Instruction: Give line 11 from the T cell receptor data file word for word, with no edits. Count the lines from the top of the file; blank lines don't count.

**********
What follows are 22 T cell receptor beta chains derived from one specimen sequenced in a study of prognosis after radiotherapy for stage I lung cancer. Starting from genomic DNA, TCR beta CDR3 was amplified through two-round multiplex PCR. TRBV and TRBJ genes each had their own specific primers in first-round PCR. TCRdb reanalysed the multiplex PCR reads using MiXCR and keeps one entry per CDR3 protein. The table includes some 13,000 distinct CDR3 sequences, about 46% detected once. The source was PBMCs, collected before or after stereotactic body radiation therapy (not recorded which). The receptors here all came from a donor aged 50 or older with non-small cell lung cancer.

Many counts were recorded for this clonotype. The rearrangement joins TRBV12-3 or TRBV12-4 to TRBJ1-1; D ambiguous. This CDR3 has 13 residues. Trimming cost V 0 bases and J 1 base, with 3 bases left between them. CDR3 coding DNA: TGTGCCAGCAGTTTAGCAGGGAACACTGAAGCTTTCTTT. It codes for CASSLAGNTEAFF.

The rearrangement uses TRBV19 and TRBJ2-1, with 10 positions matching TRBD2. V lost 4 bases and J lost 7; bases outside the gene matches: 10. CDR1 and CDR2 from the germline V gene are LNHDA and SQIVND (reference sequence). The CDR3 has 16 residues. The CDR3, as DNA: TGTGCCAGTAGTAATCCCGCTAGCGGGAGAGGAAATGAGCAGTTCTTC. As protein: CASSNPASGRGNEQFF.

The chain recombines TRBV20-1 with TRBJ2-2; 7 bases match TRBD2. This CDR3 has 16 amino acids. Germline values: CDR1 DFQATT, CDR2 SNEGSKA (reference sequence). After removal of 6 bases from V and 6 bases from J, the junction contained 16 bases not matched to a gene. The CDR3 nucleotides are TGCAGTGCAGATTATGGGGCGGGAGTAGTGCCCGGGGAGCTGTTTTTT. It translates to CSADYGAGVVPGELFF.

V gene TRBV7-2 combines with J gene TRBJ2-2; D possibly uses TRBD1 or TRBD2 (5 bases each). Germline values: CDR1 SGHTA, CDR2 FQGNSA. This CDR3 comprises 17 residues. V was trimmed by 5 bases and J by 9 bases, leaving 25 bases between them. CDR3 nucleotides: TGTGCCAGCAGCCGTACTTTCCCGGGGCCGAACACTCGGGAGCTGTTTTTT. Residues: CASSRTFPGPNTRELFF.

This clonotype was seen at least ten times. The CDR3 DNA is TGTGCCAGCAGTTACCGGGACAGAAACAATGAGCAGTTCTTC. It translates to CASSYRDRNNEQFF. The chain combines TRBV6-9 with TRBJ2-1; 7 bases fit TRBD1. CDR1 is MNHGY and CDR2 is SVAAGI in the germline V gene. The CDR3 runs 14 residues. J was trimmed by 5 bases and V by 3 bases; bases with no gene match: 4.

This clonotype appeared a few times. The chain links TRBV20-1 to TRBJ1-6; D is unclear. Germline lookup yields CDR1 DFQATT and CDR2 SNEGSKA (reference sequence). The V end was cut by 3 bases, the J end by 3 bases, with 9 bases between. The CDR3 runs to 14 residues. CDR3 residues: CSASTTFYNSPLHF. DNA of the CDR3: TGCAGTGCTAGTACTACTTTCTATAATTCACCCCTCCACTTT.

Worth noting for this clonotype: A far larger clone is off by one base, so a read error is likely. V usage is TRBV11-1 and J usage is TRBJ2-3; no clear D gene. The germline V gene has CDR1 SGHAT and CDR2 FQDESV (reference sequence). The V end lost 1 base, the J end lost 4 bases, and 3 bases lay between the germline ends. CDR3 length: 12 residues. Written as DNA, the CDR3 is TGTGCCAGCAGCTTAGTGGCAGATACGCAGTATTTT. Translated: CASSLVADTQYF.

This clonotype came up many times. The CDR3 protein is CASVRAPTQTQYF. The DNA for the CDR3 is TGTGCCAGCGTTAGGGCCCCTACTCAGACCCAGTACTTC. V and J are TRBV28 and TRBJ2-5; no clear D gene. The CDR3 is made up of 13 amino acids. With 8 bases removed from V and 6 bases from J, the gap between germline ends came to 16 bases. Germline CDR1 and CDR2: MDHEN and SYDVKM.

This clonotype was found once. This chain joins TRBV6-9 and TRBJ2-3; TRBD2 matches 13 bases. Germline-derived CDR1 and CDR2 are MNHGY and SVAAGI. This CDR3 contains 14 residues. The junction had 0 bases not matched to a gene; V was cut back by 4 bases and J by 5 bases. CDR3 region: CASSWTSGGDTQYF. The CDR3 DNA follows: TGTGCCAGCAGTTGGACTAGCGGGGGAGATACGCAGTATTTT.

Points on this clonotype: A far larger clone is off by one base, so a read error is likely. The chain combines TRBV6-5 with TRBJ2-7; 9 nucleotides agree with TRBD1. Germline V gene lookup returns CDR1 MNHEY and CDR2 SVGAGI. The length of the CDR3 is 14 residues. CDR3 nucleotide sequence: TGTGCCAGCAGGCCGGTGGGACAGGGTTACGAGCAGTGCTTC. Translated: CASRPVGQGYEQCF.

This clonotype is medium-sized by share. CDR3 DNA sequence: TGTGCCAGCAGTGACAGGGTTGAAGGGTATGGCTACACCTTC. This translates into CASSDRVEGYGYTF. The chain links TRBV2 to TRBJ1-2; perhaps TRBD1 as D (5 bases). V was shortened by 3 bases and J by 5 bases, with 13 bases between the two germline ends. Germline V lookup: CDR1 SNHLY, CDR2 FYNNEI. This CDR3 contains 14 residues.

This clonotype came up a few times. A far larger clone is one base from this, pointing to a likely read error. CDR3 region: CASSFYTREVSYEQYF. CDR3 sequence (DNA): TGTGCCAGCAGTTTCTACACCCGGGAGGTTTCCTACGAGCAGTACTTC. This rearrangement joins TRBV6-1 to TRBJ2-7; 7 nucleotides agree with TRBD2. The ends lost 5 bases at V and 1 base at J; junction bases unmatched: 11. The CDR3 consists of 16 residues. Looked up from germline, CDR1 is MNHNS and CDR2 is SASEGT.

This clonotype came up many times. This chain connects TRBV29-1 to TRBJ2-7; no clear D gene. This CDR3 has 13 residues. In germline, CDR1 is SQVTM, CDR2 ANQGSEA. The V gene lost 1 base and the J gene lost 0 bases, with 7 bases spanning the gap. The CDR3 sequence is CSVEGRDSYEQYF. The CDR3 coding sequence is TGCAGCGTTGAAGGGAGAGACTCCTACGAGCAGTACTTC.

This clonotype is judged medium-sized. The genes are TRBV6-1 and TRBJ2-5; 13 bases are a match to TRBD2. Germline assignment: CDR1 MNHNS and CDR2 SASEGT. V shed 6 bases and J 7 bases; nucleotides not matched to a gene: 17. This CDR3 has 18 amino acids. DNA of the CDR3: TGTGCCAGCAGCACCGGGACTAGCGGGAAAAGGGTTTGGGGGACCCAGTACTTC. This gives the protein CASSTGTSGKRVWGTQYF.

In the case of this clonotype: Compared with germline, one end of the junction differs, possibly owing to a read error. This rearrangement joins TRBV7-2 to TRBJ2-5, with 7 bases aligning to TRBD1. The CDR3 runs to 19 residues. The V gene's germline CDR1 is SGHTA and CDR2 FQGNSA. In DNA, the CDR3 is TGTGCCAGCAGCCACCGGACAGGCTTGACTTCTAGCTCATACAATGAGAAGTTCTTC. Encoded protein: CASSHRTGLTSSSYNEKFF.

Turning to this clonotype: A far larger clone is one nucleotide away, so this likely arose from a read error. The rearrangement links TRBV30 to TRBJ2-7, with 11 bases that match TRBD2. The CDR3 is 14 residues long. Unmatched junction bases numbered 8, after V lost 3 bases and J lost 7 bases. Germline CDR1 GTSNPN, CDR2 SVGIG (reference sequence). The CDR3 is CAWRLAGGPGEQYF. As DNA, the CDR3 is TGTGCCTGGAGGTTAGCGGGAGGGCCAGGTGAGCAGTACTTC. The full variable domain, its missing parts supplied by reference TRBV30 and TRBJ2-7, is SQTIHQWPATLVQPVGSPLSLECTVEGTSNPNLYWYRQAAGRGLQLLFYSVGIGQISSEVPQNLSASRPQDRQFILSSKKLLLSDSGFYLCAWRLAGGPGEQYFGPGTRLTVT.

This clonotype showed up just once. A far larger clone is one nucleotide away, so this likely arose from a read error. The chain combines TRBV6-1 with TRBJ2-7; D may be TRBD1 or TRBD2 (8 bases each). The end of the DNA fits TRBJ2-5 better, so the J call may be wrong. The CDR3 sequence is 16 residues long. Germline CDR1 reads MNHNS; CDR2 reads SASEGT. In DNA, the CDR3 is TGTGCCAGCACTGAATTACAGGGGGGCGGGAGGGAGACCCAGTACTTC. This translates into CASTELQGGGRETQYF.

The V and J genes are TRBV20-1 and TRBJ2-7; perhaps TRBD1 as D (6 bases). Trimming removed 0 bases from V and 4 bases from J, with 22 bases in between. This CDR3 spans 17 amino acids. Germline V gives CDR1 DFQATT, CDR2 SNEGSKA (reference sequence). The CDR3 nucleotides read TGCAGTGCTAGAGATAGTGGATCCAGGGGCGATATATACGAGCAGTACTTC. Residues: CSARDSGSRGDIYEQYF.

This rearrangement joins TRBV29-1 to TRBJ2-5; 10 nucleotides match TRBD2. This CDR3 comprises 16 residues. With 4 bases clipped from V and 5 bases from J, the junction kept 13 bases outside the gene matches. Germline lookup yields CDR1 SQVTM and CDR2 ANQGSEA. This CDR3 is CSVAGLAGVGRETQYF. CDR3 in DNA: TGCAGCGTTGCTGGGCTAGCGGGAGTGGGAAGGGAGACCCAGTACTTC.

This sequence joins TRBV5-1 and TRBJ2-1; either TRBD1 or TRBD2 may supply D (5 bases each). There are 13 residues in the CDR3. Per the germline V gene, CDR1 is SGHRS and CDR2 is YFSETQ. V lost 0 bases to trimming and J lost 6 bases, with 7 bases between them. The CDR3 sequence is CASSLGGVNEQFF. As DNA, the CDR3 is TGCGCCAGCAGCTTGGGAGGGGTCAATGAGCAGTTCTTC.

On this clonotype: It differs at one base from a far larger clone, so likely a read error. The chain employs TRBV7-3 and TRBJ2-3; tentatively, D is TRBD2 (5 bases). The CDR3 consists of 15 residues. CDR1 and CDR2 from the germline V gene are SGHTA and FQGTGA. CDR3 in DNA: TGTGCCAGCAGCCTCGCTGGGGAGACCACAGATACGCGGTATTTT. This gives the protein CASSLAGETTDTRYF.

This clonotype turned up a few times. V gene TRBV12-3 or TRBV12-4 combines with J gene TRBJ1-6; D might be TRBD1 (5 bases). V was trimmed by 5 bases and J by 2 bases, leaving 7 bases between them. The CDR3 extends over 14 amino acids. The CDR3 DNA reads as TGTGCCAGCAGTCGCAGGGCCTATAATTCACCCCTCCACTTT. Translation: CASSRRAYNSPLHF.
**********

Points on this clonotype: A far larger clone is off by one base, so a read error is likely. The chain combines TRBV6-5 with TRBJ2-7; 9 nucleotides agree with TRBD1. Germline V gene lookup returns CDR1 MNHEY and CDR2 SVGAGI. The length of the CDR3 is 14 residues. CDR3 nucleotide sequence: TGTGCCAGCAGGCCGGTGGGACAGGGTTACGAGCAGTGCTTC. Translated: CASRPVGQGYEQCF.